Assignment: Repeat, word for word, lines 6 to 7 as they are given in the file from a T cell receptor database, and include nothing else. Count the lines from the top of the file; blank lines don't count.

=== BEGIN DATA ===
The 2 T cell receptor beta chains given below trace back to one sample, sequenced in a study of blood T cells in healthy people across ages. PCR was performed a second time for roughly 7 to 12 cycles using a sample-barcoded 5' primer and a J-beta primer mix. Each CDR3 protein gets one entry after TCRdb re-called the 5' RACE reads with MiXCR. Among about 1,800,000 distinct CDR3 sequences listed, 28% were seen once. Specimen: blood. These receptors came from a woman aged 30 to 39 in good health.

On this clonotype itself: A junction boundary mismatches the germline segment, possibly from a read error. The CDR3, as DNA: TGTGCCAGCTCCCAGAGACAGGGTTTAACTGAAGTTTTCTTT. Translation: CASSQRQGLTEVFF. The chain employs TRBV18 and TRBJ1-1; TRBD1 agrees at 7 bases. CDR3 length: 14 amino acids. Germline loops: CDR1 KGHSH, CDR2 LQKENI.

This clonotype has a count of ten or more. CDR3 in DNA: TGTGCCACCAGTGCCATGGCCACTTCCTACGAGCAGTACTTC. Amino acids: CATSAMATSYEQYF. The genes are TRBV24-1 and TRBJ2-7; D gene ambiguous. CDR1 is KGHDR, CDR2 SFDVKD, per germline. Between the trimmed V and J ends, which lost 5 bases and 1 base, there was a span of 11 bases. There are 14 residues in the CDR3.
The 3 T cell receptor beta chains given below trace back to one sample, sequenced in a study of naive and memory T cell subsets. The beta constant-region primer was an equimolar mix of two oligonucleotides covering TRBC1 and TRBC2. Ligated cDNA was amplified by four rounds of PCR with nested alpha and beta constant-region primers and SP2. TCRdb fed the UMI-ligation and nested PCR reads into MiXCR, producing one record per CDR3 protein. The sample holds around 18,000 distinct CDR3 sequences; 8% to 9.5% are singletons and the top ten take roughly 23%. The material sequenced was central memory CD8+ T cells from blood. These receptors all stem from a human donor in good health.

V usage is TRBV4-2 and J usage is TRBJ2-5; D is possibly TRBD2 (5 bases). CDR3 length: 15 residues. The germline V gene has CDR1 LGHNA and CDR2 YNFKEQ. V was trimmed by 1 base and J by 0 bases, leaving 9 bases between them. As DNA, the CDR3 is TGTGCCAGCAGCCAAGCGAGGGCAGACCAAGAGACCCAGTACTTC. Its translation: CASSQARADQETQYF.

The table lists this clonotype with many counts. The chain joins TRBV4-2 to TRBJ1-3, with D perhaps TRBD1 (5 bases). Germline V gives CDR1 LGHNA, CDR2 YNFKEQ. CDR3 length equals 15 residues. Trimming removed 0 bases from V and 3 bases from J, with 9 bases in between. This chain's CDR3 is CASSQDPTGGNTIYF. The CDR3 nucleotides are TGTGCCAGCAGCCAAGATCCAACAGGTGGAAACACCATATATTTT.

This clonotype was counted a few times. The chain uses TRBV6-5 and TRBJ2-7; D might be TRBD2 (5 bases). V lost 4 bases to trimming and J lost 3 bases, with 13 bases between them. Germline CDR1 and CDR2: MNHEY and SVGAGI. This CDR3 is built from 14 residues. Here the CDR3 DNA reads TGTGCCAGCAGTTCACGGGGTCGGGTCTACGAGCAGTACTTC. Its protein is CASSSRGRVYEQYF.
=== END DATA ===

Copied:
The table lists this clonotype with many counts. The chain joins TRBV4-2 to TRBJ1-3, with D perhaps TRBD1 (5 bases). Germline V gives CDR1 LGHNA, CDR2 YNFKEQ. CDR3 length equals 15 residues. Trimming removed 0 bases from V and 3 bases from J, with 9 bases in between. This chain's CDR3 is CASSQDPTGGNTIYF. The CDR3 nucleotides are TGTGCCAGCAGCCAAGATCCAACAGGTGGAAACACCATATATTTT.

This clonotype was counted a few times. The chain uses TRBV6-5 and TRBJ2-7; D might be TRBD2 (5 bases). V lost 4 bases to trimming and J lost 3 bases, with 13 bases between them. Germline CDR1 and CDR2: MNHEY and SVGAGI. This CDR3 is built from 14 residues. Here the CDR3 DNA reads TGTGCCAGCAGTTCACGGGGTCGGGTCTACGAGCAGTACTTC. Its protein is CASSSRGRVYEQYF.